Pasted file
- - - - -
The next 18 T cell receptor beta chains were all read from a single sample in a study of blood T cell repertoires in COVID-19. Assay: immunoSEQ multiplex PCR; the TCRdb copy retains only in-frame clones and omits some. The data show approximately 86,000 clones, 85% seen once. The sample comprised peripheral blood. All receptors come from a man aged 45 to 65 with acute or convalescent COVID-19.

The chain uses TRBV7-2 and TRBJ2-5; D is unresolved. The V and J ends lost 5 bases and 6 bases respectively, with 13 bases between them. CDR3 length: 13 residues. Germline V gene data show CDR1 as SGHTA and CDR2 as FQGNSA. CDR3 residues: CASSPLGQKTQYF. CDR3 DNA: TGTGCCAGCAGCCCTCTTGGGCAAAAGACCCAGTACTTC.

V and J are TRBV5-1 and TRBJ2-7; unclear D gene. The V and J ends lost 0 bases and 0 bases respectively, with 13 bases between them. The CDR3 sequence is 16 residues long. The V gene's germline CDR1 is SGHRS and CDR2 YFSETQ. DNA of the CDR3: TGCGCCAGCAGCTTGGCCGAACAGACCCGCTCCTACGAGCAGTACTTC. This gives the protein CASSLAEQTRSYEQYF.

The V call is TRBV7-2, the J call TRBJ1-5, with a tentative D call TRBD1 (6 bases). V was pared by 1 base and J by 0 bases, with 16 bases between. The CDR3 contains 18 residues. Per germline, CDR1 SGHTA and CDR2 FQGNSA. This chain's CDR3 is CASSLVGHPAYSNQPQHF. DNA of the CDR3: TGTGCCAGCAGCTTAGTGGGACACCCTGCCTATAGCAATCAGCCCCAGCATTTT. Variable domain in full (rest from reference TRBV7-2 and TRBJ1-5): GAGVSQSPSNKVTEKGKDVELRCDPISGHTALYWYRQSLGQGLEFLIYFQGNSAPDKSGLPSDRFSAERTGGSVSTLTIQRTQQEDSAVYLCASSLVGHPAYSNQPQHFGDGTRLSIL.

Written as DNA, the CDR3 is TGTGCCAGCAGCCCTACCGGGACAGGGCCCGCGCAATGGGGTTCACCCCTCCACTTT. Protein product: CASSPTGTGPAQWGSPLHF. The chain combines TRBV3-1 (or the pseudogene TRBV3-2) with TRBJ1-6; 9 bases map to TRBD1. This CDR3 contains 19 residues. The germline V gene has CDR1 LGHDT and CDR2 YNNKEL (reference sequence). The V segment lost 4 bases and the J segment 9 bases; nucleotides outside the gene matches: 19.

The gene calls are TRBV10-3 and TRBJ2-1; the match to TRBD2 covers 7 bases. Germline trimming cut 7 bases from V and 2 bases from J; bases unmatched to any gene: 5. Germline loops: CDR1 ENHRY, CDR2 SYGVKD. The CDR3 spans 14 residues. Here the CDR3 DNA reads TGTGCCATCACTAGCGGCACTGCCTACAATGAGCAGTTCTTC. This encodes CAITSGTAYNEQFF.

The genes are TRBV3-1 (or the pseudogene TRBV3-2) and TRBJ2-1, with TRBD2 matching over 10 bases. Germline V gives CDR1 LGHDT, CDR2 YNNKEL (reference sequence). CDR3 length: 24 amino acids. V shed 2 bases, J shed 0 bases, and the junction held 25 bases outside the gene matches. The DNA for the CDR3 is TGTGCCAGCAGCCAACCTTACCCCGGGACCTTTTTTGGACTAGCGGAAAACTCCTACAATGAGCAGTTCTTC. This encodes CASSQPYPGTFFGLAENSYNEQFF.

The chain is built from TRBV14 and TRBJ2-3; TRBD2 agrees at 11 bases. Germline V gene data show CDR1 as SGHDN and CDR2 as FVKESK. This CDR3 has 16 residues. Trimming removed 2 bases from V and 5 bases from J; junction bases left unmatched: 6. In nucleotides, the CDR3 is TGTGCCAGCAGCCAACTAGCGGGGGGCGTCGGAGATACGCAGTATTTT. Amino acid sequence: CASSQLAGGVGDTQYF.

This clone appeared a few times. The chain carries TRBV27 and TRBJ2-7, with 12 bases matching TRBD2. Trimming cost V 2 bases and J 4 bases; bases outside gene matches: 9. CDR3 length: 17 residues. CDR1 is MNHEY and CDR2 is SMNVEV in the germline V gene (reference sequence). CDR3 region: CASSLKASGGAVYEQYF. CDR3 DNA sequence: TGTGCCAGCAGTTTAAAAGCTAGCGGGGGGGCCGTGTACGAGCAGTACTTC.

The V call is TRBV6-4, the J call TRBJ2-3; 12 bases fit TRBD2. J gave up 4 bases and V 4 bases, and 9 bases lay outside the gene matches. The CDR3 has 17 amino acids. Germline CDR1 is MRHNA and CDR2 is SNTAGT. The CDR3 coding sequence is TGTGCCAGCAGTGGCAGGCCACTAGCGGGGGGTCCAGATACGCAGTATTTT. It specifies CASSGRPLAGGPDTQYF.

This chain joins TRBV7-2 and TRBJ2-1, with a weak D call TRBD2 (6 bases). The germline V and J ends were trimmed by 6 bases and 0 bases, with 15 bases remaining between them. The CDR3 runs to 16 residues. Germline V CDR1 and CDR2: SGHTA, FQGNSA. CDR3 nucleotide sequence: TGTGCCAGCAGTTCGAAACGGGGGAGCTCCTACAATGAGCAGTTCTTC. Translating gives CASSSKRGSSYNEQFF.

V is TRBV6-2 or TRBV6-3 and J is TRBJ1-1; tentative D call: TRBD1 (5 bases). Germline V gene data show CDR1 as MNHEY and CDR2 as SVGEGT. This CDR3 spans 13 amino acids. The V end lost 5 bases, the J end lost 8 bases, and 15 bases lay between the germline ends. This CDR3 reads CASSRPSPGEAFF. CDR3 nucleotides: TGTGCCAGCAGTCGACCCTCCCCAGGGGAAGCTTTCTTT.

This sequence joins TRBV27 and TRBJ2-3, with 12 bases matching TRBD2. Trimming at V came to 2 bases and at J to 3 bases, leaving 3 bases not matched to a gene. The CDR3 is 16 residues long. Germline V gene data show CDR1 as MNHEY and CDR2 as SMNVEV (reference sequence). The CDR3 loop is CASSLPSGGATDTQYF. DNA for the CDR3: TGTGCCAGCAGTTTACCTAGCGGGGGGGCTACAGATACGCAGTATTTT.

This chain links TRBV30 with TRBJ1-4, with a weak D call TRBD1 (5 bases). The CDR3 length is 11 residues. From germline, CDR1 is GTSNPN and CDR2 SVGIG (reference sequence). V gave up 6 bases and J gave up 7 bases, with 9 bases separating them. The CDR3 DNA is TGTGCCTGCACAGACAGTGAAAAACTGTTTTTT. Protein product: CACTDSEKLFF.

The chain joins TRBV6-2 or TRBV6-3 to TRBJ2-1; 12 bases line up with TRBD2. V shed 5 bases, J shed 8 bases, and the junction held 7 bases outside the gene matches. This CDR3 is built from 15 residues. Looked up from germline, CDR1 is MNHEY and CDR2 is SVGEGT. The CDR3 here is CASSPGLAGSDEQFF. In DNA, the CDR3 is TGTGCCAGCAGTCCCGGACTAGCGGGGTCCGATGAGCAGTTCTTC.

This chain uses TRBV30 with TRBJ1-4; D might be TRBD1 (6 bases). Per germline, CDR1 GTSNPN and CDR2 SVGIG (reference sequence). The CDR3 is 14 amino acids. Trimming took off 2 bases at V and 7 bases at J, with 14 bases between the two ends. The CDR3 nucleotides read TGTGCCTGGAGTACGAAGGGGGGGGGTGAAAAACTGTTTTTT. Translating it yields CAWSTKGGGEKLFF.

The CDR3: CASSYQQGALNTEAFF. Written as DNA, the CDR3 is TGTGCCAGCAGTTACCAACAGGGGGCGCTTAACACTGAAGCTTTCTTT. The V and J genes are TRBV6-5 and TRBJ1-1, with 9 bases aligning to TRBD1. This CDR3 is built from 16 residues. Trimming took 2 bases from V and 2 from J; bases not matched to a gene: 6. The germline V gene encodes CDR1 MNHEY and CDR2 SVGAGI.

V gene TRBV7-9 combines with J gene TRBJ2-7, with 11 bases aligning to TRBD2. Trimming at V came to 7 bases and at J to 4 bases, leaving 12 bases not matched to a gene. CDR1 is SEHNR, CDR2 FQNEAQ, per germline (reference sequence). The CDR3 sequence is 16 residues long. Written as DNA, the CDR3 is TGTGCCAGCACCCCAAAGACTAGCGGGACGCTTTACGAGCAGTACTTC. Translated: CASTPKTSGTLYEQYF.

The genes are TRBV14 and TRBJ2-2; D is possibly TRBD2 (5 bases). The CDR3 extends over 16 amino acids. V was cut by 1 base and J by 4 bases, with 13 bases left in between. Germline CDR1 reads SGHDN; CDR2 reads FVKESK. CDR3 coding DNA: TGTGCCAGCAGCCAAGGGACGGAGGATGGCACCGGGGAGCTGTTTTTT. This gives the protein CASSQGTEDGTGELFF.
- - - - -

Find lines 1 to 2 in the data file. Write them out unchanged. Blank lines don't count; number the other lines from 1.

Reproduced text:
The next 18 T cell receptor beta chains were all read from a single sample in a study of blood T cell repertoires in COVID-19. Assay: immunoSEQ multiplex PCR; the TCRdb copy retains only in-frame clones and omits some. The data show approximately 86,000 clones, 85% seen once. The sample comprised peripheral blood. All receptors come from a man aged 45 to 65 with acute or convalescent COVID-19.

The chain uses TRBV7-2 and TRBJ2-5; D is unresolved. The V and J ends lost 5 bases and 6 bases respectively, with 13 bases between them. CDR3 length: 13 residues. Germline V gene data show CDR1 as SGHTA and CDR2 as FQGNSA. CDR3 residues: CASSPLGQKTQYF. CDR3 DNA: TGTGCCAGCAGCCCTCTTGGGCAAAAGACCCAGTACTTC.